Foreign Secretary James Cleverly has cut short a Pacific tour due to the deteriorating situation in Sudan.
The British High Commission in Wellington said Mr Cleverly had made a series of calls from its offices.
He left from New Zealand a day before he was due to meet with his counterpart Nanaia Mahuta, having skipped a planned visit to Samoa to fly in directly from the Solomon Islands.
“It’s with real regret that due to the ongoing situation in Sudan I’ve had to cut the visit short,” Mr Cleverly said in a statement. “I’ve learned a lot about the region, its opportunities and challenges.”
“I’ve spoken to Foreign Minister Mahuta and told her how disappointed I am to have had to leave early and we’ve agreed we’ll reschedule as soon as we can. I’m very much looking forward to coming back soon.”
Sudan’s military ruled out negotiations with a rival paramilitary force on Thursday, saying it would only accept its surrender as the two sides continued to battle in central Khartoum and other parts of the country.
The High Commission said Mr Cleverly will continue overseeing the Foreign, Commonwealth and Development Office response to the violence in Sudan by providing support to staff on the ground and consular services for British nationals.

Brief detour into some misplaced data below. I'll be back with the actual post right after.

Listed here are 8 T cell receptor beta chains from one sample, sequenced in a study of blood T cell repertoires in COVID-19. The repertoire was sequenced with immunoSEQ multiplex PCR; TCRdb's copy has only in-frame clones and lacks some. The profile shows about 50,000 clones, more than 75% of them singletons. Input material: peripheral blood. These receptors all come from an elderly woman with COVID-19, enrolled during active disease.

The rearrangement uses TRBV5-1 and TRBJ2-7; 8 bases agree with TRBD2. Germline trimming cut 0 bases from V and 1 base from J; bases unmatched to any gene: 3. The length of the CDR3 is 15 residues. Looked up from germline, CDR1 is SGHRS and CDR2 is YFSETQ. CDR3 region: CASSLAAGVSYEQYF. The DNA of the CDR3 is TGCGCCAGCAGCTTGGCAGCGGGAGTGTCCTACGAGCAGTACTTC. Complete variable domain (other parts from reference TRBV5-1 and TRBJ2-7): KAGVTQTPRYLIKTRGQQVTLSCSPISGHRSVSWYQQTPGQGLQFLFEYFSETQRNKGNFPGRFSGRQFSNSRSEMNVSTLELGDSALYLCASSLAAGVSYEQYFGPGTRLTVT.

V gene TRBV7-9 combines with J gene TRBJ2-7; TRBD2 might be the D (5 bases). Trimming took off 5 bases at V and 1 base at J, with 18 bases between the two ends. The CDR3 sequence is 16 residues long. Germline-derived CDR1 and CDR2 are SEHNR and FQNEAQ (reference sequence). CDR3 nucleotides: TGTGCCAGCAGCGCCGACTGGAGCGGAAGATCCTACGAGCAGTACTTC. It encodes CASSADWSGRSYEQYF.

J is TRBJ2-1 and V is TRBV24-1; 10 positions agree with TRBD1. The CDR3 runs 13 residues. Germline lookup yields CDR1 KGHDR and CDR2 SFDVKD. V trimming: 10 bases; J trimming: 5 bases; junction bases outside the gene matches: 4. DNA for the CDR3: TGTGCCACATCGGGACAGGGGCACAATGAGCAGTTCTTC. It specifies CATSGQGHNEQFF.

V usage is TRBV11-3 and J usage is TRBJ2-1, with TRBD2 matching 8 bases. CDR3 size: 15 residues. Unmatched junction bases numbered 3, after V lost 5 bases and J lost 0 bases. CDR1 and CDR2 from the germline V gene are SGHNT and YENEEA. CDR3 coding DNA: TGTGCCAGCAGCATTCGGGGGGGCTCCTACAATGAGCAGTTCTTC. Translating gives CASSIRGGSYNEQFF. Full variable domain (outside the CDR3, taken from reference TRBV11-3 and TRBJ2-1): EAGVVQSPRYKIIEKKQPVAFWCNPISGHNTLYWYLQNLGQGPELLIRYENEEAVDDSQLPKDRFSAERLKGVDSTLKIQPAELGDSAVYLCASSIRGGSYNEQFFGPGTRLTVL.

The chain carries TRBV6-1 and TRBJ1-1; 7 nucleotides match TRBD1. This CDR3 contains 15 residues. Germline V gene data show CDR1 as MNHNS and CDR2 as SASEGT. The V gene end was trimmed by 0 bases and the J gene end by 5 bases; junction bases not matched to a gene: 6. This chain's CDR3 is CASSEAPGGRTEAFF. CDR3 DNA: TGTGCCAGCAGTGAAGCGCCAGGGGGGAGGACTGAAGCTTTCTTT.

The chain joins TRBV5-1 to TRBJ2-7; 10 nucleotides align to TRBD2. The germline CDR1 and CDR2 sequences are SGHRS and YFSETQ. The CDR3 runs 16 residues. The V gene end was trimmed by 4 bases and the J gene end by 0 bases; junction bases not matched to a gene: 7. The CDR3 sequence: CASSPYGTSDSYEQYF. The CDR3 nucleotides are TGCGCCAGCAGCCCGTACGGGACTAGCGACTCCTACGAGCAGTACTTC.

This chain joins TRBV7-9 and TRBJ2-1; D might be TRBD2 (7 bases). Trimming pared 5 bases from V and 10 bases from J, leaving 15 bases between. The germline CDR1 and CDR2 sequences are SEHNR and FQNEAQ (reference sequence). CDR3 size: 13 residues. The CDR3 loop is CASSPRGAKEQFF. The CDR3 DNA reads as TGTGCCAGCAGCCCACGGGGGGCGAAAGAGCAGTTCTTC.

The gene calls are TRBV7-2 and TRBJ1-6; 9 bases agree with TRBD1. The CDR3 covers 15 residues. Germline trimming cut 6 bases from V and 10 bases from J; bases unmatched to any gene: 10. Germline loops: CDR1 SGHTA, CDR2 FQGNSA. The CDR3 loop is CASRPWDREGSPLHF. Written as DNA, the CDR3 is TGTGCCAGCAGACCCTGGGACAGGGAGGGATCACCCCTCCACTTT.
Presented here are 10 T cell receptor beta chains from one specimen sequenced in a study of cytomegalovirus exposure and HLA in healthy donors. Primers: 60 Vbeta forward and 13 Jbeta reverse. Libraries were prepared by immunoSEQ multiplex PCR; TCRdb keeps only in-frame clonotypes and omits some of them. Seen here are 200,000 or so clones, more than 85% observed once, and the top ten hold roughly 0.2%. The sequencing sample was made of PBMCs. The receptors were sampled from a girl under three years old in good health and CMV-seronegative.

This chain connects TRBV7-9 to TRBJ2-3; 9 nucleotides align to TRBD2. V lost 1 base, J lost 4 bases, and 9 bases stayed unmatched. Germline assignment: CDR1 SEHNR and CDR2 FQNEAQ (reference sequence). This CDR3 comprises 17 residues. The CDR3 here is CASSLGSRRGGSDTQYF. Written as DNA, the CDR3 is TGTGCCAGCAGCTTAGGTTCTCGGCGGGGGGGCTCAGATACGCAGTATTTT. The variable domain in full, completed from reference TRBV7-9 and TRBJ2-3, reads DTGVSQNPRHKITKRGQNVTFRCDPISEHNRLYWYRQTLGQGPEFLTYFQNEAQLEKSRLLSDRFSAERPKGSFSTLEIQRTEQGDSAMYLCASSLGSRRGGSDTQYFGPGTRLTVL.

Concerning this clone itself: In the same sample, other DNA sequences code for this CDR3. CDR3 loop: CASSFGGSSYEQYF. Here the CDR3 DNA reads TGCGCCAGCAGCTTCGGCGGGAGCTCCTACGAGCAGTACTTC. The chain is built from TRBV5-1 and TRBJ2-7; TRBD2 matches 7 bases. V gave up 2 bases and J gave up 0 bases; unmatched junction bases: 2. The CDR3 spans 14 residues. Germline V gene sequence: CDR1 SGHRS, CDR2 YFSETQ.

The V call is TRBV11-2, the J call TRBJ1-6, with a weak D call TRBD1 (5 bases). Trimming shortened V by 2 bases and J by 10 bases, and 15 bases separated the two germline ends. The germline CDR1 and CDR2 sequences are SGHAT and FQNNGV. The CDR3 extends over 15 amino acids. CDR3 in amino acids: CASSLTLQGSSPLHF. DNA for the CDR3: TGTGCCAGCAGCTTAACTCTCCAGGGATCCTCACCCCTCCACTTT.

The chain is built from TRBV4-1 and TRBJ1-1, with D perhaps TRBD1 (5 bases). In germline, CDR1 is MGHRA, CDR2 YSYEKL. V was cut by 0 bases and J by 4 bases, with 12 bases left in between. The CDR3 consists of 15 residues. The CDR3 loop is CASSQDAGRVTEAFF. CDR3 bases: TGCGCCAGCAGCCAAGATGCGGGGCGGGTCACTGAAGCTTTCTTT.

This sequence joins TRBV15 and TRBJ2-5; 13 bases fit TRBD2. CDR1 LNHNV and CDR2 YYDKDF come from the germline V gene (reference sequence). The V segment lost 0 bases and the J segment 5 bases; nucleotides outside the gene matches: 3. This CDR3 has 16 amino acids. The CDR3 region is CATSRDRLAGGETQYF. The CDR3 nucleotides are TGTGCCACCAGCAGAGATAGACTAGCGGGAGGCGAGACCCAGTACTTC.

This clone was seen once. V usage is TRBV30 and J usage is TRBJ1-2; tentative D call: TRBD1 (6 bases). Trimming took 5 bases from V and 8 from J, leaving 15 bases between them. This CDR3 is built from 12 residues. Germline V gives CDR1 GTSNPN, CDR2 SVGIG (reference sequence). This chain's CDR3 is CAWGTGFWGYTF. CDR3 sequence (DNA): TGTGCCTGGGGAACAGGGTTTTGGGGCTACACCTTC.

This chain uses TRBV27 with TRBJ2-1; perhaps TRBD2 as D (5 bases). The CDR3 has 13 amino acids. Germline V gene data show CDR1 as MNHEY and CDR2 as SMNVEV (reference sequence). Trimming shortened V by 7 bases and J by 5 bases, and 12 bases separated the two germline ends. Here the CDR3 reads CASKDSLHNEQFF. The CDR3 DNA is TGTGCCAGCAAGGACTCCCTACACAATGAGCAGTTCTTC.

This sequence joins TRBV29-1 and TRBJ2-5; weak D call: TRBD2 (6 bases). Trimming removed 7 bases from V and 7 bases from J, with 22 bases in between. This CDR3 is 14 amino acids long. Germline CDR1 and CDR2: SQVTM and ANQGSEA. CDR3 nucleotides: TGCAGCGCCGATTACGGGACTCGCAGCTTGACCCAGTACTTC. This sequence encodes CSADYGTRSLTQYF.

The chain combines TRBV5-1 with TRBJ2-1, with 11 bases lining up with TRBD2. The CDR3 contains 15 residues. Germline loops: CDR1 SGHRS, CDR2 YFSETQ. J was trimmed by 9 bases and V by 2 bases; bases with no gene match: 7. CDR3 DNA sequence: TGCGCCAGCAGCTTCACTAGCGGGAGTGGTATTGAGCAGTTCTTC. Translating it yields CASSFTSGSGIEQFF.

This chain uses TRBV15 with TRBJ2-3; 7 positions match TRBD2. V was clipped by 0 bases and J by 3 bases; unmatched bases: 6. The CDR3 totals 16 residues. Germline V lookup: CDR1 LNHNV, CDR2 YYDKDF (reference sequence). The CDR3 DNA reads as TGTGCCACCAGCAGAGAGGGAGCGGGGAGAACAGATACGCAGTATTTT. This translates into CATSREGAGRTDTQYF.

Britain has historic ties to Sudan. In an unusual arrangement, Britain and Egypt jointly ruled Sudan from 1899 until it gained independence in 1956, but Sudan is not among the group of 56 Commonwealth nations.
Downing Street confirmed that Prime Minister Rishi Sunak had spoken to the president of Djibouti, Ismail Omar Guelleh, on Friday to discuss the situation in Sudan.
Djibouti is a small country on the Horn of Africa, sharing a border with Eritrea, Ethiopia and Somalia.
A No 10 spokesman said: “President Guelleh updated on his discussions with the parties in Sudan and both leaders reiterated calls for an immediate cessation of hostilities and a return to talks.
“They agreed that the United Kingdom and Djibouti would continue to co-ordinate efforts to de-escalate the violence and protect civilians, including our citizens.”